Evening Planets:

Saturn is up in the South as evening darkness fades. The planet loses some brightness as the month progresses. The planet is best seen in the early evening. By midmonth, Saturn is setting before Midnight.

Jupiter has none of the problems that Saturn has. Jupiter is in an excellent position this month and is the prominent planet of the evening sky. On the 3rd of November, Jupiter is closest to Earth for the year and at his brightest for the year. The planet rises in the East during early evening twilight and is visible all night long. Jupiter puts on a fine evening showing this month.

Mercury returns to the evening sky for a short poor appearance. Mercury should be visible in the bright SW twilight in the 3rd week of the month. The planet very low position in the bright SW twilight makes it difficult to see. Mercury gains a slight amount of altitude and on the 27th November is at his highest altitude for this evening showing. Even at its highest altitude, the planet will still be hard to see.

Morning Planet:

Venus is the only bright morning planet. This planet puts on a good showing in the Pre-Dawn ESE skies. The planet will hold on to its approximate altitude for the rest of the month. Venus will have a very close approach to the Crescent Moon on the morning of the 9 November.

3 Nov Moon and bright stars Castor and Pollux form a triangle, Dawn

5-6 Nov South Taurids Minor Meteor Shower

9 Nov Venus just above the Crescent Moon, Dawn (Best Venus – Moon Conjunction for the rest of the year.)

12-13 Nov Northern Taurids Minor Meteor Shower

17-18 Nov Leonids Meteor Shower

24 Nov Waxing Gibbous Moon upper right of Jupiter, Dusk

25 Nov Waxing Gibbous Moon lower left of Jupiter, Dusk

30 Nov Venus left of Bright Star Spica, Dawn


Jupiter puts on a fine evening show this month. The planet is well placed for late evening observing. Binoculars will show Jupiter’s 4 brightest moons. However, you will need a good telescope to see details in Jupiter’s cloud belts. This evening showing of Jupiter is very favorable for our viewing area.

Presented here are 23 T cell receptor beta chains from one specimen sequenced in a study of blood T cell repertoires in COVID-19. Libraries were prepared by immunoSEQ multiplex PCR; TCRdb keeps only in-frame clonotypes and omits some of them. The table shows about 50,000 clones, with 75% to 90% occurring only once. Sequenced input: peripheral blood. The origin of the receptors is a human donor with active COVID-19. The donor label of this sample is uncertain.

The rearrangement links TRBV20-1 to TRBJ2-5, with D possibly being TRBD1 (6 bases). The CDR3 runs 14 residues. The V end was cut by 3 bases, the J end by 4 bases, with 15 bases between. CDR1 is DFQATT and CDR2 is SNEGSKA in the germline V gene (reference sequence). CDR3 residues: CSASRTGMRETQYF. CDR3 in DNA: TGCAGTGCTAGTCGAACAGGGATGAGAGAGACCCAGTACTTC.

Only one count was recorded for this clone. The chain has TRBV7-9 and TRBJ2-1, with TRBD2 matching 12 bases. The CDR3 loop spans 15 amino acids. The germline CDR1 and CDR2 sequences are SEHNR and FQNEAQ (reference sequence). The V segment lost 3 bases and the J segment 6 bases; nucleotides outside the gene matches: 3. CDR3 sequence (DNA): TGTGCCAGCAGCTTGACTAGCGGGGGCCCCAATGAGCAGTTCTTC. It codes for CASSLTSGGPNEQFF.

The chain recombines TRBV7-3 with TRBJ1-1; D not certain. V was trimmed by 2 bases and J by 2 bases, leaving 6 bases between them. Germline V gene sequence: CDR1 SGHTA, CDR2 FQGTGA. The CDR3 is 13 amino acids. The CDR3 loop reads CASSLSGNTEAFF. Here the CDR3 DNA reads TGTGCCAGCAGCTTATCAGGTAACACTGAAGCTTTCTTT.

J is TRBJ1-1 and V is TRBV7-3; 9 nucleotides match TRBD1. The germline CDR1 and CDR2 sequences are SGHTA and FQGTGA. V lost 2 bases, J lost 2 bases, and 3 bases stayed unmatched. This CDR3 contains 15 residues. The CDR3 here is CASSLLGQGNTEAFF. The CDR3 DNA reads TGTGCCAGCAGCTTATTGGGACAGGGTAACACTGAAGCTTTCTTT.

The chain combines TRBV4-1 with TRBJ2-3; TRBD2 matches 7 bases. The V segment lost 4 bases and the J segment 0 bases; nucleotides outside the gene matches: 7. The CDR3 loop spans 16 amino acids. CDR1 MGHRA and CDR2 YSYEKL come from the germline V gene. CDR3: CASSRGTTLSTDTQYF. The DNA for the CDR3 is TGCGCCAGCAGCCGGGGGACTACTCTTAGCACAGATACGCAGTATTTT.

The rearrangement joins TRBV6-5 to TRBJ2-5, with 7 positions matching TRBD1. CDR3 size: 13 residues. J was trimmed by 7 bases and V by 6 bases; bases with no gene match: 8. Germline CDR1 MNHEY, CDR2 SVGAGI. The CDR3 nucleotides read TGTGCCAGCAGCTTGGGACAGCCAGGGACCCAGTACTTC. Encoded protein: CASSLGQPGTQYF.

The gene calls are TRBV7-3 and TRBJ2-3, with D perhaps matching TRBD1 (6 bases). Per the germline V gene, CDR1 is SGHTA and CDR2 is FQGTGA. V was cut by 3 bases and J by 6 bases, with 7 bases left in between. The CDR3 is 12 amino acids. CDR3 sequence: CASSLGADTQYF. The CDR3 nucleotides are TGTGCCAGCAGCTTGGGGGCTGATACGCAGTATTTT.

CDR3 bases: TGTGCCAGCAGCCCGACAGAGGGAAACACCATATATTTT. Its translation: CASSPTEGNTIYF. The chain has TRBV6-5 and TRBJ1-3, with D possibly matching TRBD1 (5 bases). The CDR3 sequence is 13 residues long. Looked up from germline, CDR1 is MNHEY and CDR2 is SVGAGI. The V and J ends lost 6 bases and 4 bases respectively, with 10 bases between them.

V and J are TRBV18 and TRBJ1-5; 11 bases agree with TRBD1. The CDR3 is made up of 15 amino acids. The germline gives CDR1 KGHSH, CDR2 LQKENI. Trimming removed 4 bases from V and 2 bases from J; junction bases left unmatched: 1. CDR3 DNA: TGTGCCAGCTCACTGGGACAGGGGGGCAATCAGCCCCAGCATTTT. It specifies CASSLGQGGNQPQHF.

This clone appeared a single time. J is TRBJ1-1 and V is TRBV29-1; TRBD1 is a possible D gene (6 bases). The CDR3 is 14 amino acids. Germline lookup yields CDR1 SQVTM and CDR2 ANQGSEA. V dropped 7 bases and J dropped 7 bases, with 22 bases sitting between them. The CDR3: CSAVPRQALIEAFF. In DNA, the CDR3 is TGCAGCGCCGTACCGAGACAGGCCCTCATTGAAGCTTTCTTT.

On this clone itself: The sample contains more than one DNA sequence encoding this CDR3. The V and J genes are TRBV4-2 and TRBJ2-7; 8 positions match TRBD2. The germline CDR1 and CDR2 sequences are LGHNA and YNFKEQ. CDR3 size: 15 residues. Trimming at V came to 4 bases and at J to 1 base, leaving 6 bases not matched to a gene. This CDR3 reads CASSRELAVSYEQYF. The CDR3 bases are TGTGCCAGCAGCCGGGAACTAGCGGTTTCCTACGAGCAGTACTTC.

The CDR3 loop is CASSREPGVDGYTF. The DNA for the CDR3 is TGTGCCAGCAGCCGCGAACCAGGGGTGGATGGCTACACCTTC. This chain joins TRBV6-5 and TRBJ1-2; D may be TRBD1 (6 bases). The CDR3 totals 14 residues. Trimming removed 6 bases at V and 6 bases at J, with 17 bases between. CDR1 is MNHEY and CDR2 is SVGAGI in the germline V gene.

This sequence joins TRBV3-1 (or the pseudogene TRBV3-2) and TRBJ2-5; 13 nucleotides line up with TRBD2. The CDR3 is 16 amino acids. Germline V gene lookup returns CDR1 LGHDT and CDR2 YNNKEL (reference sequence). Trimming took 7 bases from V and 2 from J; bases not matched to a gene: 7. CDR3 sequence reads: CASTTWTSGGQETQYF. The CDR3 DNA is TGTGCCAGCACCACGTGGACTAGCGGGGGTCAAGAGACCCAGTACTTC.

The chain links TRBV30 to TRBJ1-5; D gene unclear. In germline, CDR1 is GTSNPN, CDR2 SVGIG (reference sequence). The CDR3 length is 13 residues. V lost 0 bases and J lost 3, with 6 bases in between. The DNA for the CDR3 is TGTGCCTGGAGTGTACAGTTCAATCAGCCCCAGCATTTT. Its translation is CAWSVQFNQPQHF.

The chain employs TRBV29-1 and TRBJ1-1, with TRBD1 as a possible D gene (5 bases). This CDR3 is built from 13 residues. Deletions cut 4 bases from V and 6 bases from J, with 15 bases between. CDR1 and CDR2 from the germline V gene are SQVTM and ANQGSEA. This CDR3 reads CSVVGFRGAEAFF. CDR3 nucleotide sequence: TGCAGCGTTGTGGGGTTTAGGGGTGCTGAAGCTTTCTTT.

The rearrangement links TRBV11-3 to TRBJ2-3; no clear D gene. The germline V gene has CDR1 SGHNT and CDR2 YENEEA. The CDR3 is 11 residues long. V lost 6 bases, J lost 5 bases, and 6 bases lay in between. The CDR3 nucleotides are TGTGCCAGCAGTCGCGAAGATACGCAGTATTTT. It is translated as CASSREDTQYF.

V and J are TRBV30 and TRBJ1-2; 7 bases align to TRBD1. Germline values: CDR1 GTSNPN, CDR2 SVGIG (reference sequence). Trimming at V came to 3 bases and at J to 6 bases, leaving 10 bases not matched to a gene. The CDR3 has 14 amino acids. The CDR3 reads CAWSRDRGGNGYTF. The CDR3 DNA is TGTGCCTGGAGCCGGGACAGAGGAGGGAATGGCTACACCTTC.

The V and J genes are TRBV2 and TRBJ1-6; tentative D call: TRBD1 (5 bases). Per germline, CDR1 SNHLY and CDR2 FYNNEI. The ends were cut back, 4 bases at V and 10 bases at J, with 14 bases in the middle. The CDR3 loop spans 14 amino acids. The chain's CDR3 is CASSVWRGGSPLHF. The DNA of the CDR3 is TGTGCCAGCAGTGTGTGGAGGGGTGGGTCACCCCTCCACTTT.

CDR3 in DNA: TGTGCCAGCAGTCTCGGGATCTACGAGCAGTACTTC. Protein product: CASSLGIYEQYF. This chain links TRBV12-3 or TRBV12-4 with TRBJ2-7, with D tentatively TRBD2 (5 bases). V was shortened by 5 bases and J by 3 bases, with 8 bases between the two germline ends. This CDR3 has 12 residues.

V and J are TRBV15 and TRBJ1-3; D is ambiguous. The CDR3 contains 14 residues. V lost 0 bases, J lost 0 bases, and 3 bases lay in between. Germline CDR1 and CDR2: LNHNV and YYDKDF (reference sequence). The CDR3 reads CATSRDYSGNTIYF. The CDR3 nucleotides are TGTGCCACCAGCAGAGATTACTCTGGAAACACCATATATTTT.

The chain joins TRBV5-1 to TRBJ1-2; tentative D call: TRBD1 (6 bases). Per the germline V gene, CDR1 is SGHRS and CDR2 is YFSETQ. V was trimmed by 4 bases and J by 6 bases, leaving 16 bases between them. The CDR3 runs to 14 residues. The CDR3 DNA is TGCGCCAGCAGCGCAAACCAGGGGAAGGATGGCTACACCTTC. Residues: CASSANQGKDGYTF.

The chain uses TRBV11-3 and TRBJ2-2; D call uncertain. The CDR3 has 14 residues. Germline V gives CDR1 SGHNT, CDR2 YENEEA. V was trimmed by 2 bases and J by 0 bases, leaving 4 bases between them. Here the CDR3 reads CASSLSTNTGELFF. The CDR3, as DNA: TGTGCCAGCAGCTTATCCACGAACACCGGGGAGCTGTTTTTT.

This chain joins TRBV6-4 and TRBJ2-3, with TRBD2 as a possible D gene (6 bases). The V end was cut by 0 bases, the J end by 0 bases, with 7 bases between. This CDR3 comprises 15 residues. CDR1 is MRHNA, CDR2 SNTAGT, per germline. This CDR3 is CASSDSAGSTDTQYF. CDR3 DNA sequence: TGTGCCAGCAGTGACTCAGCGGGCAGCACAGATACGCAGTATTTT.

November’s Three Meteor Showers:

Southern Taurids Minor Meteor Shower:

This minor meteor shower happens on the night of 5 -6 November. The Last Quarter Moon rises around 11:30 pm and interferes with morning meteor watching. Only the evening sky is Moon free for observing these meteors. The weak Southern Taurids Minor Meteor Shower is predicted to produce 5 meteors per hour. Occasionally this minor meteor shower can produce slow colorful fireballs.

Northern Taurid Minor Meteor Shower:

This other Taurid Minor Meteor Shower will happen on the night of 12-13 November. This meteor shower will happen on the night of the New Moon so there will be no lunar interference. About 7 meteors per hour are predicted for this shower. Not to be outdone by its earlier cousin; the Northern Taurid Minor Meteor shower can also occasionally produce slow colorful fireballs too.

Leonids Meteor Shower:

The strongest of the 3 November meteor showers will happen on the night of 17 -18 November. The 4-day old Waxing Crescent Moon will set around 8 pm; leaving the rest of the night sky moon free. About 15 meteors per hour are predicted in the Pre- Dawn skies. The Leonids are known to produce fast white colored meteors. All 3 of these November Meteor Showers are favorable for our viewing area.

Gary T. Nowak

Vermont Astronomical Society